Super Health Kids' Fruit Salad with Citrus Dressing is an easy, colourful recipe; perfect for getting a toddler interested in different fruits and teaching them about yellow, orange, green and red. I love the idea of putting the salad into an ice-cream cone so they can scoff the lot (but make sure you eat straightway or they go soggy). The only major adjustment I made to make it more toddler-friendly was not to use a blender; many very young children hate the noise. Instead, I got mine to mash the banana, squeeze the juice from the orange and then mix in the milk and vanilla extract to make the dressing. I also substituted the orange in the salad with a clementine so they didn't have to cut up an orange. Full recipe on Super Healthy Kids.
As always I will be reviewing this recipe according to the Tickle Fingers criteria for choosing recipes to cook with a toddler. Basically, is it:
- short enough so they don't lost interest?
- age-appropriate, ie. can they do everything safely and happily?
- using everyday ingredients so you're not chasing around the shops or spending a fortune?
- achievable with minimal adult help so they can feel independent?
- tasty for everyone, especially the little chef?
8 ingredients: 160g strawberries, 1 kiwi, 1 clementine/tangerine/satsuma, 160g pineapple, 8 flat-bottomed ice cream cones, 1 banana, 1 orange, 60ml coconut milk, 1tsp vanilla extract. (US quantities in full recipe)
- cut strawberries, kiwi and pineapple into chunks with a table knife and put in bowl;
- break up clementine/tangerine/satsuma into pieces, add to bowl and mix;
- spoon fruit chunks into ice cream cones;
- mash banana in bowl with potato masher;
- squeeze juice from 1 orange over banana
- add coconut milk and vanilla extract to banana and mix to make dressing;
- pour dressing over fruit.
This has more ingredients and steps than is ideal, but it is easy so most toddlers should be able to stay the course. There is quite a bit of cutting. My youngest got fed up half way through. So I finished the cutting and she put the bits in the bowl. You can cut down the cutting time by using tinned (canned) pineapple chunks.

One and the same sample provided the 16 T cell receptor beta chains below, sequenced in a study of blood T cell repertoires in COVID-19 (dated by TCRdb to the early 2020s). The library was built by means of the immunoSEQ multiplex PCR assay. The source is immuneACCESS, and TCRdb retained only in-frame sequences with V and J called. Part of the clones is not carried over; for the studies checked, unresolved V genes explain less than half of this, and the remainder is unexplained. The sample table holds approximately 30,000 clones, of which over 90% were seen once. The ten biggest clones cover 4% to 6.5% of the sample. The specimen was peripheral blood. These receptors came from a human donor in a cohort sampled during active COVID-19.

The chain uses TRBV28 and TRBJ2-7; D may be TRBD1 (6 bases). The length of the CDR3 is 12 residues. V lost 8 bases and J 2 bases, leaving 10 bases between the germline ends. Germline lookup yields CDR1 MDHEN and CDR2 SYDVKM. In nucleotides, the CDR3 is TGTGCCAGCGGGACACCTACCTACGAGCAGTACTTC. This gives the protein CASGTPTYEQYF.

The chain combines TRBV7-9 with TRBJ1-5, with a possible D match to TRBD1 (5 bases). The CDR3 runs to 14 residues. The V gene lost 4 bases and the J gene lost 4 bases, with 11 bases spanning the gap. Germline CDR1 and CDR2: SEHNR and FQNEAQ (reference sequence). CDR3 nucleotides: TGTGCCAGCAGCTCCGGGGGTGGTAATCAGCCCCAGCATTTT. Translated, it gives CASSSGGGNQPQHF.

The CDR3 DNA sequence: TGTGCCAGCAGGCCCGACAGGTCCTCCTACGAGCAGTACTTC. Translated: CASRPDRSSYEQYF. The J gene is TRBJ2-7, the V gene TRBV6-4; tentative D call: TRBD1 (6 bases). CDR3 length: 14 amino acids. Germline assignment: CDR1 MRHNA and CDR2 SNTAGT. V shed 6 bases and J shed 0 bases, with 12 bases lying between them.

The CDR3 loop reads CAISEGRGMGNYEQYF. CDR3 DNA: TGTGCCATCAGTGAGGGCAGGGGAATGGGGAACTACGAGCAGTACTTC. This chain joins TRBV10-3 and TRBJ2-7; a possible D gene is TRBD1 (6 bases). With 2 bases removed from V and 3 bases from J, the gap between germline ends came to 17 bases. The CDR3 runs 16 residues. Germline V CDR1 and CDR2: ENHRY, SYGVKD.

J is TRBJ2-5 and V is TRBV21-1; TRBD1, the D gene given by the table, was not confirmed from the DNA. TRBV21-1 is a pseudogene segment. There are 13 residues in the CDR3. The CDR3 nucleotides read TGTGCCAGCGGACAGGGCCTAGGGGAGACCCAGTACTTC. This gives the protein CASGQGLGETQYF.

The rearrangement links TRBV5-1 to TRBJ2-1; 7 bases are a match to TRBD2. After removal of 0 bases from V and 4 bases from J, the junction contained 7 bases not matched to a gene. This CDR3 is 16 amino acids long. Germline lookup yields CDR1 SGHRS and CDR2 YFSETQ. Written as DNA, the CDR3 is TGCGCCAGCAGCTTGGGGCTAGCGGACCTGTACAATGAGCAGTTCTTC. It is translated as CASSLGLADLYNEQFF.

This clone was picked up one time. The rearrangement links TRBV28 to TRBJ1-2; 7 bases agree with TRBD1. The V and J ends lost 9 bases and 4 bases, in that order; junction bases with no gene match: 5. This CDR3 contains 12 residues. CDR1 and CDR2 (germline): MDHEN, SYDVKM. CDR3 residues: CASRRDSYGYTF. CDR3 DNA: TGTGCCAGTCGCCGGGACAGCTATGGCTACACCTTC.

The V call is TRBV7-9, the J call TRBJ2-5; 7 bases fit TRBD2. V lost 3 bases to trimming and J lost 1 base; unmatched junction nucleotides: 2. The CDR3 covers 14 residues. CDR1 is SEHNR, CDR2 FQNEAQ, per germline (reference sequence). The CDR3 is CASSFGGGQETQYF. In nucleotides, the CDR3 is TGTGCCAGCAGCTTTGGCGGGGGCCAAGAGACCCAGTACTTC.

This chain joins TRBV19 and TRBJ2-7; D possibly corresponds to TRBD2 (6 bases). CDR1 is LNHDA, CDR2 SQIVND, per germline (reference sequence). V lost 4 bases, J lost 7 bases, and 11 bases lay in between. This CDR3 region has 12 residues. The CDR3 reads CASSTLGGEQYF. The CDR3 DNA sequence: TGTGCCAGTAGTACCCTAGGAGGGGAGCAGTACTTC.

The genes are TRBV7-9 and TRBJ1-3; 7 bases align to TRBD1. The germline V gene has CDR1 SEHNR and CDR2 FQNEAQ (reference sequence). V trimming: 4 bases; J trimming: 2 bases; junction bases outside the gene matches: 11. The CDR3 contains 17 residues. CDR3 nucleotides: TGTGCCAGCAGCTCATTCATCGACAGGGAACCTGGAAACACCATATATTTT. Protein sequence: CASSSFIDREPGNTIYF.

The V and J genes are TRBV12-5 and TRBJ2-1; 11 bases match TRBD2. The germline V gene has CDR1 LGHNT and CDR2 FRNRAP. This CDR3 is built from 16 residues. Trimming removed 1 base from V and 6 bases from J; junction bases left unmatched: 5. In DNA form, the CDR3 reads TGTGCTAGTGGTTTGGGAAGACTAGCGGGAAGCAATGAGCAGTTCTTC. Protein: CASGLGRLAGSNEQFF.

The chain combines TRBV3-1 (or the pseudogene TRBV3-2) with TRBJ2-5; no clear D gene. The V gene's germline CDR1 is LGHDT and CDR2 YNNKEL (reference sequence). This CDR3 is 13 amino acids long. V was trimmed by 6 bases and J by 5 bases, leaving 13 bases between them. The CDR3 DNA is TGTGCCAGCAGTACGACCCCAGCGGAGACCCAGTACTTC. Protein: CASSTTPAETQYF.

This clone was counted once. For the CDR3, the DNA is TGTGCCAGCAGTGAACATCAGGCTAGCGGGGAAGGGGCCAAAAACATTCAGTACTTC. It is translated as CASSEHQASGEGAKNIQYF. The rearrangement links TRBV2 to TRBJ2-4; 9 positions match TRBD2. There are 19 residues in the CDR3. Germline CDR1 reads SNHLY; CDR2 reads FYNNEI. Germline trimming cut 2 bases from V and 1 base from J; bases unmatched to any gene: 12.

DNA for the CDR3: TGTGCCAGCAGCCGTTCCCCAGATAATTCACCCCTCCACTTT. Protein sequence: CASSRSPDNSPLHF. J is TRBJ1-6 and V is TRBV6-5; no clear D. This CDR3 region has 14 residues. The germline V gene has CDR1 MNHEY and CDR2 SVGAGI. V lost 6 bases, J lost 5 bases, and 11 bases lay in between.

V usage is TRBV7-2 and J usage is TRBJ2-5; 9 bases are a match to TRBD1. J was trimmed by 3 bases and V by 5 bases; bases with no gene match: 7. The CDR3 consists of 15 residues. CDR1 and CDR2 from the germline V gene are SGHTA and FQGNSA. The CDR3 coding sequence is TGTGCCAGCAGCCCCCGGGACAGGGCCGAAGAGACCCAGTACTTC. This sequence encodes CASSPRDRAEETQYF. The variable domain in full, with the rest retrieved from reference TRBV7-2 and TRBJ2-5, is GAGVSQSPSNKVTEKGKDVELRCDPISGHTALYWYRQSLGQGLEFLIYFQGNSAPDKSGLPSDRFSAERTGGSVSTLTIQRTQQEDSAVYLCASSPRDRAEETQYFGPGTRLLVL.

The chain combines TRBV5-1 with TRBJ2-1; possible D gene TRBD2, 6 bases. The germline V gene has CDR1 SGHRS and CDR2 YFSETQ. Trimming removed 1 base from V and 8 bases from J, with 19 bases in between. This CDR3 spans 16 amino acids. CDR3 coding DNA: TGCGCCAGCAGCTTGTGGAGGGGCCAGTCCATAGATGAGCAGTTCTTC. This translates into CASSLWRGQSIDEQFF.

Don't forget to lay everything out before getting them into the kitchen so they don't lose interest while you're trying to find something. As well as the ingredients, you will need: table/child-safe knife, chopping board, mixing bowl, 2 table spoons and a potato masher. I'd also cut the orange in half so it's ready for them to squeeze and peel the kiwi and clementine.
As long as they cut the fruit with a table or child-safe knife, this is age-appropriate. Fruit and veg are great for very young children to cook with because you don't have to worry about what is going in their mouths. Quite the opposite, you are happy to see them try everything! It certainly was a free-for-all at my house when we made this. My youngest was sneaking fruit left, right and centre to the point where I wasn't sure we'd have anything left to serve.
I wouldn't use a blender for this age group. Not only does this mean no noise, but they loved smashing up the banana with a potato masher. I would also substitute the orange from the original salad with a clementine or tangerine, because cutting up an orange is hard.
Everyday Ingredients 4/5
Fruits like kiwis aren't cheap, but they are readily available. If you use tinned (canned) pineapple chunks, that will help keep the cost down. As coconut milk usually comes in a 400ml tin (14oz can), you will have quite a bit left over. If you pour the extra into a non-metal container with a lid, you can keep the leftovers in the fridge for up to 2 days. I plan to use it up by mixing with a shop-bought curry paste for an easy curry sauce.
This trickiest part of this recipe is cutting up the fruit. Get them to hold the food with one hand and tuck their thumb safely out of the way. I tell my children to 'hide' their thumb. Get them to hold the knife in their other hand and do a sawing action while pressing down. I usually put my hands over theirs to help them to hold the food and to get enough pressure. For a very young child (under 2), you might want to cut-up the fruit for them before getting them in the kitchen.
Out of 4 toddlers, 2 happily ate 1 cone each and the other 2 demolished theirs and asked for a second. I think that says it all.
Overall, I give this recipe the Tickle Fingers thumbs up, primarily because it is a great opportunity to get your toddler to play around with fruit. Normally I wouldn't advise cooking with a young child when they are hungry, because all they'll want to do is eat. In this case, definitely do this when they're hungry and watch the fruit go down the hatch. Try it and please let us know how you get on by posting to Facebook or tweeting @cookwithtots.